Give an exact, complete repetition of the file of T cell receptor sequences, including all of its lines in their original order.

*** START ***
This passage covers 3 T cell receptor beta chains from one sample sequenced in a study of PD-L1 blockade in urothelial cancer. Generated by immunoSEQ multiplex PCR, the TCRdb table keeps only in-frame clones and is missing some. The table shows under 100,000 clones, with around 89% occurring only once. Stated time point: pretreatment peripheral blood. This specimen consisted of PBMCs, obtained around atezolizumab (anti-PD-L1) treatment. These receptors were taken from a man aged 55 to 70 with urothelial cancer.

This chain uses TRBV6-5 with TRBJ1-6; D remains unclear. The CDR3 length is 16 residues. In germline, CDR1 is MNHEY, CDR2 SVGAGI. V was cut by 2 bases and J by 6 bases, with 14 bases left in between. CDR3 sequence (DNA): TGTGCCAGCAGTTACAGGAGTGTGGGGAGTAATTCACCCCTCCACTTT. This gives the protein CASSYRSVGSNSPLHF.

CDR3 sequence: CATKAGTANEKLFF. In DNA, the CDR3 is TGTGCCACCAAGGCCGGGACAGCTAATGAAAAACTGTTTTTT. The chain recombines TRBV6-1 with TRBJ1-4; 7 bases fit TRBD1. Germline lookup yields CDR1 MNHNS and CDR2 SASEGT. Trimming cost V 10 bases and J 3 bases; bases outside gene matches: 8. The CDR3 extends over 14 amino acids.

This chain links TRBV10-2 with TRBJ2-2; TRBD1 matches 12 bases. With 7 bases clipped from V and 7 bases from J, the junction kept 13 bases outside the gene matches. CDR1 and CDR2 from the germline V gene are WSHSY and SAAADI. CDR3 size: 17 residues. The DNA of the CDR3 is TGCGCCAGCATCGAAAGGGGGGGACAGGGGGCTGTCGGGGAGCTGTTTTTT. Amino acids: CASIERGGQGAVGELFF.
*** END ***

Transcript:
This passage covers 3 T cell receptor beta chains from one sample sequenced in a study of PD-L1 blockade in urothelial cancer. Generated by immunoSEQ multiplex PCR, the TCRdb table keeps only in-frame clones and is missing some. The table shows under 100,000 clones, with around 89% occurring only once. Stated time point: pretreatment peripheral blood. This specimen consisted of PBMCs, obtained around atezolizumab (anti-PD-L1) treatment. These receptors were taken from a man aged 55 to 70 with urothelial cancer.

This chain uses TRBV6-5 with TRBJ1-6; D remains unclear. The CDR3 length is 16 residues. In germline, CDR1 is MNHEY, CDR2 SVGAGI. V was cut by 2 bases and J by 6 bases, with 14 bases left in between. CDR3 sequence (DNA): TGTGCCAGCAGTTACAGGAGTGTGGGGAGTAATTCACCCCTCCACTTT. This gives the protein CASSYRSVGSNSPLHF.

CDR3 sequence: CATKAGTANEKLFF. In DNA, the CDR3 is TGTGCCACCAAGGCCGGGACAGCTAATGAAAAACTGTTTTTT. The chain recombines TRBV6-1 with TRBJ1-4; 7 bases fit TRBD1. Germline lookup yields CDR1 MNHNS and CDR2 SASEGT. Trimming cost V 10 bases and J 3 bases; bases outside gene matches: 8. The CDR3 extends over 14 amino acids.

This chain links TRBV10-2 with TRBJ2-2; TRBD1 matches 12 bases. With 7 bases clipped from V and 7 bases from J, the junction kept 13 bases outside the gene matches. CDR1 and CDR2 from the germline V gene are WSHSY and SAAADI. CDR3 size: 17 residues. The DNA of the CDR3 is TGCGCCAGCATCGAAAGGGGGGGACAGGGGGCTGTCGGGGAGCTGTTTTTT. Amino acids: CASIERGGQGAVGELFF.